Here again, Plainridge has advantages as Plainville's largest employer, with dozens of residents on the payroll.

"We have been here for 15 years," Piontkowski said. "We are the largest taxpayer, the largest employer and the largest charitable giver in town. We are important to this community."

By contrast, most would-be casino developers can expect to face more skeptical receptions, as Wynn found out after his Foxborough proposal stirred a fierce backlash at the polls last year when voters there elected anti-casino candidates to the Board of Selectmen. He soon abandoned his plans.

The Cordish Cos., a Maryland casino developer, has just entered the first stages of putting together a proposal for a slots parlor on the North Shore, while Chicago billionaire Neil Bluhm is hunting for sites.

So, Plainridge's ability to get up and running quickly may help its case, as the Massachusetts Gaming Commission is looking to award the slots license by September.

Since the licensing of the resort-style casinos will take longer, the commission has made it clear it's looking to get a slots parlor up first to bring in the new revenues.

"They (Plainridge investors) are already making the investment — that is going to present a strong case," said Clyde Barrow, director of the Center for Policy Analysis at the University of Massachusetts Dartmouth.

That said, Plainridge's competitors for the slots license are all established players in the gaming industry. Cordish built the Maryland Live! Casino and Bluhm casinos in Philadelphia and Pittsburgh, while the owner of the Philadelphia Park racino has teamed up with George Carney, owner of Raynham Park, to vie for the license. Since 2010, Raynham Park has only been able to offer simulcasted dog racing after voters banned wagering on live greyhound races in 2008.

No Enthusiasm In Milford?

Nunes and his group may face the most daunting challenge with their proposal for Milford.

Nunes is no stranger to the volatile realities of small-town Massachusetts politics, having helped develop the Watertown Arsenal Mall. He's also an old hand at casino politics, having worked in the early 2000s with the Aquinnah tribe in its bid to build a casino in Southeastern Massachusetts.

Nunes even teamed up with Donald Trump a few years back when Trump briefly flirted with the idea of building a casino in Rhode Island.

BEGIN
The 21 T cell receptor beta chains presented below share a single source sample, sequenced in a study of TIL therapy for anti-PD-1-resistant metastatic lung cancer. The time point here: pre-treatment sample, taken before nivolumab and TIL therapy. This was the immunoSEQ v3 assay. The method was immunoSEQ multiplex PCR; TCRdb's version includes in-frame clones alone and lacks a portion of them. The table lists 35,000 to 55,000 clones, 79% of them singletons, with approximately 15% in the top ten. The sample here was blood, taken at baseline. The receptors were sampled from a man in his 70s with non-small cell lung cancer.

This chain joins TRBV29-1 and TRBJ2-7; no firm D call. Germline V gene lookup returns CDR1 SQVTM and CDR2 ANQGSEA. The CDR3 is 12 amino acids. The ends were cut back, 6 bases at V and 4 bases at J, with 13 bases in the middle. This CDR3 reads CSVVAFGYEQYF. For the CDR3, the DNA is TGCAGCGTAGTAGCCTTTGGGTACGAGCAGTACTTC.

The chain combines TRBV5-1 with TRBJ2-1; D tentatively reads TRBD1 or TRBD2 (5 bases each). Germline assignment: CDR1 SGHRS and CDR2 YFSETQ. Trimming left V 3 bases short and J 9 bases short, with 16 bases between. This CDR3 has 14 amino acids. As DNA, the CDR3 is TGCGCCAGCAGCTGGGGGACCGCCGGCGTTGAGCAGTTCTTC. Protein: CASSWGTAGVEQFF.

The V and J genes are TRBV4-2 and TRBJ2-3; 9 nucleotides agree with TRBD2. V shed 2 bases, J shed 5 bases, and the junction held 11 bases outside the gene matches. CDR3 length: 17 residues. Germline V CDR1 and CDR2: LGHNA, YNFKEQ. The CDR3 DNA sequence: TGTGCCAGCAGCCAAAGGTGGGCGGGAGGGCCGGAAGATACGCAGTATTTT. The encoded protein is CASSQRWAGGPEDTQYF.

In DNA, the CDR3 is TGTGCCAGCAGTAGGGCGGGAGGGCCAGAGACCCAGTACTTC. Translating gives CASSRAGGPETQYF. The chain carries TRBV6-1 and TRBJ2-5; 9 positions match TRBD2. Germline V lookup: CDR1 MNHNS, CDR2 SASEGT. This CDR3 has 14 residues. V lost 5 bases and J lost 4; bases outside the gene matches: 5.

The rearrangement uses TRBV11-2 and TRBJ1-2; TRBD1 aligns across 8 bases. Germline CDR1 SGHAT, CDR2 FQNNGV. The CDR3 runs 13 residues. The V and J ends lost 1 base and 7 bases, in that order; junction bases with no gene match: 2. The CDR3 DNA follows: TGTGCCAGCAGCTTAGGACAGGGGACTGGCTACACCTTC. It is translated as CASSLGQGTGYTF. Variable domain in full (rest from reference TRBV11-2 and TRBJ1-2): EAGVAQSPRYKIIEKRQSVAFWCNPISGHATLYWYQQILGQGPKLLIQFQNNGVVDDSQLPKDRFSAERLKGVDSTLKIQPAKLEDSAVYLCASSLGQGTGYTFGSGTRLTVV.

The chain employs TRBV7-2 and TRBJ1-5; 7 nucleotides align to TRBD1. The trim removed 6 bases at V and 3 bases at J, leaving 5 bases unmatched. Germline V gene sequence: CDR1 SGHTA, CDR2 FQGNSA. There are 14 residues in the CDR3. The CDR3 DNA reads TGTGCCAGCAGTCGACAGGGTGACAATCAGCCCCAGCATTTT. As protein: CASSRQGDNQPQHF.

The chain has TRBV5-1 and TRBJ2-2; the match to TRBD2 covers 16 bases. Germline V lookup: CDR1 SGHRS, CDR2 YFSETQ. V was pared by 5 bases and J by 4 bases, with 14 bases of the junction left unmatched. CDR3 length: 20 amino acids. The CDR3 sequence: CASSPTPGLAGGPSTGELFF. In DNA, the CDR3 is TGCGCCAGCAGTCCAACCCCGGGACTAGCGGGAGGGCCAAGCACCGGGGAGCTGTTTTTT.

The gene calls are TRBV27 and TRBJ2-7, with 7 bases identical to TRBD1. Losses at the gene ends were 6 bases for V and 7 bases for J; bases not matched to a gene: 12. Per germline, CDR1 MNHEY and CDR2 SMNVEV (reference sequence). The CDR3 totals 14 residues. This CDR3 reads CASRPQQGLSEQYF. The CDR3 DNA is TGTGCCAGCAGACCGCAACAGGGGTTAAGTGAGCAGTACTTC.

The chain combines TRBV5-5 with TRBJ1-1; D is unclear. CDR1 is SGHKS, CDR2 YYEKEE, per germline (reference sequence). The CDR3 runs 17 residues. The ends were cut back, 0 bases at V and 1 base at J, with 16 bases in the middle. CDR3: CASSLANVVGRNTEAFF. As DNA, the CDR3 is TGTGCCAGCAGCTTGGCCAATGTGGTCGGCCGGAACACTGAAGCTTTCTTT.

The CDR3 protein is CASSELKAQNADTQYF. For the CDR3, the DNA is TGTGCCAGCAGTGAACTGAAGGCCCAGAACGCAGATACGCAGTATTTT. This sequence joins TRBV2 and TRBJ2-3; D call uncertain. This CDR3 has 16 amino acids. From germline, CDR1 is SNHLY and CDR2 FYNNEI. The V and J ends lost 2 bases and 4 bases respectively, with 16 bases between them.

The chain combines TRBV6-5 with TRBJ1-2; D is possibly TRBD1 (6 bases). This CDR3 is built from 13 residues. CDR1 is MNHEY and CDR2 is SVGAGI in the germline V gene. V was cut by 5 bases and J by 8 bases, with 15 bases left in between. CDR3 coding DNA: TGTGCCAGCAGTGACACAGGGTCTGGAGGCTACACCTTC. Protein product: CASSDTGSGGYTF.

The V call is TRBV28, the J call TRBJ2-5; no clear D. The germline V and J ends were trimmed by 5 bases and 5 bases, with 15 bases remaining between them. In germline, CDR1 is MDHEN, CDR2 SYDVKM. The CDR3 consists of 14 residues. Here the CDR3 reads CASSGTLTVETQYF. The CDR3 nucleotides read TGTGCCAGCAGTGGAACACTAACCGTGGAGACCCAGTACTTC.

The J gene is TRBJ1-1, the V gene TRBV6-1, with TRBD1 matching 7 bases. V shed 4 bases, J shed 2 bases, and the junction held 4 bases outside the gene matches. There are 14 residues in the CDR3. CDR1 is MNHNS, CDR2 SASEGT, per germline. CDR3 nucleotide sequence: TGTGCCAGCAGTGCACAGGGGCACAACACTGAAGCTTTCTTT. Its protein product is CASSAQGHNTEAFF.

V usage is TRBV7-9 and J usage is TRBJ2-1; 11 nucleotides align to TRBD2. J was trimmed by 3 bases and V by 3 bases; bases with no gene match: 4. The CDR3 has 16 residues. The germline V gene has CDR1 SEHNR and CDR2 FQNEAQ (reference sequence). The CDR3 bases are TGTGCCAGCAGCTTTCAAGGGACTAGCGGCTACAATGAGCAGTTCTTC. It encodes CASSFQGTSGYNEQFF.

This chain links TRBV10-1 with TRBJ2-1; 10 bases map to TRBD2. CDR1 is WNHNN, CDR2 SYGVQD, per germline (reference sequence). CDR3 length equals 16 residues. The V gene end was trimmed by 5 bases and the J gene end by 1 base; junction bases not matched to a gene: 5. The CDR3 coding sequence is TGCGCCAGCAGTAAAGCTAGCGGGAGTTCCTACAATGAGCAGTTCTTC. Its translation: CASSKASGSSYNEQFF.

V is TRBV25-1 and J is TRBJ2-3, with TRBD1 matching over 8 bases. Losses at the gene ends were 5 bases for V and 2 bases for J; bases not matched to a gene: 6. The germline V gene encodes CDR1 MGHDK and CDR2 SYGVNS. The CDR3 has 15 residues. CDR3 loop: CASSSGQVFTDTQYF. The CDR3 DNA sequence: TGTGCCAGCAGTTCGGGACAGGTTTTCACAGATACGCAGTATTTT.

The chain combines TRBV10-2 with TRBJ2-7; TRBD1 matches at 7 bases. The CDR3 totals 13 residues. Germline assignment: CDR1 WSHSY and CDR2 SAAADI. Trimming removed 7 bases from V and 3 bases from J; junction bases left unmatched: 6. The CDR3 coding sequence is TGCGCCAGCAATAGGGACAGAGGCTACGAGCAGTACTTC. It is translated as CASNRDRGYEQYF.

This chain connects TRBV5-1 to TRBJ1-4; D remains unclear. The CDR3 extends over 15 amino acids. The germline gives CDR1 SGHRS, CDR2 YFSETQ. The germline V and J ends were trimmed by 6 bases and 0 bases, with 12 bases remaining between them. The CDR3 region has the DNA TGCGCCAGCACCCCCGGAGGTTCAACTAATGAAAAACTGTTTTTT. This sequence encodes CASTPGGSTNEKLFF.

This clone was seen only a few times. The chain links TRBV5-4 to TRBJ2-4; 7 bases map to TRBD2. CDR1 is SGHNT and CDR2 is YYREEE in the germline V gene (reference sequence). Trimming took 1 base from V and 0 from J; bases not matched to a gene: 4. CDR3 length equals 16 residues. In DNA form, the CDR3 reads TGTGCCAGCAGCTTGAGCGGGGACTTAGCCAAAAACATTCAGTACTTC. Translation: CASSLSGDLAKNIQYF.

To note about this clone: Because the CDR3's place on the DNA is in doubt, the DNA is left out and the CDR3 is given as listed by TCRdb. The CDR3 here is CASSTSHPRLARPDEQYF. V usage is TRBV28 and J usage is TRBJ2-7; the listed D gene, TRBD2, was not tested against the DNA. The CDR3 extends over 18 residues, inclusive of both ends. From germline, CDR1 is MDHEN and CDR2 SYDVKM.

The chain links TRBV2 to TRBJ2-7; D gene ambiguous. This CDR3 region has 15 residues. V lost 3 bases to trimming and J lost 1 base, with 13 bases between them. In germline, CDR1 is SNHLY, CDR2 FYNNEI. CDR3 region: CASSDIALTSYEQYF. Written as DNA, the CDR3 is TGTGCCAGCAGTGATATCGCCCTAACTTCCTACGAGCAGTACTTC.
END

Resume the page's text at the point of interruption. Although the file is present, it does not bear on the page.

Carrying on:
But while Nunes has been nursing his Milford proposal for a couple of years, he's a relative newcomer to town.

And while town officials have been open to the idea of a casino, they haven't rushed to jump on the bandwagon either, waiting for Nunes to come forward with a formal proposal.

Meanwhile, Nunes faces a quadruple hurdle when it comes to getting a green light from Milford.

The developer must first ink an agreement with town officials, then win over a majority of voters in a town referendum. But it doesn't stop there — since casinos and gambling are novel development uses for Milford, Nunes will also have to win a two-thirds vote at Town Meeting to change the zoning governing the sprawling tract of land he controls.

The only potentially saving grace is that Town Meeting members are elected, which would prevent casino opponents from packing the hall.

After that, Nunes must also come to some sort of mitigation agreement with Hopkinton and other surrounding communities, with officials in those towns vocal in their skepticism and concern.

Still, Nunes believes the jobs and tax revenue his project could bring will ultimately give him a winning hand in wooing the town. His proposed casino would transform a "fallow piece of land that would never produce taxes for them" to the "biggest revenue producer in their town's history," Nunes contended in an early February telephone interview.

If he can clear those hurdles, Nunes then gets a chance to go up against some of the biggest players in the casino business.

While he knows the competition is fierce, Nunes isn't backing down.

In a jab at Suffolk Downs, Nunes contends his site out in the suburbs will be safer for gamblers to visit than the gambling resort proposed for the East Boston racetrack.

He argues his location, on undeveloped land that's sufficiently separated from commercial and residential areas, will help keep out bad elements.

"If you look at the crime statistics … our location on 495 is an oasis unto itself," he said.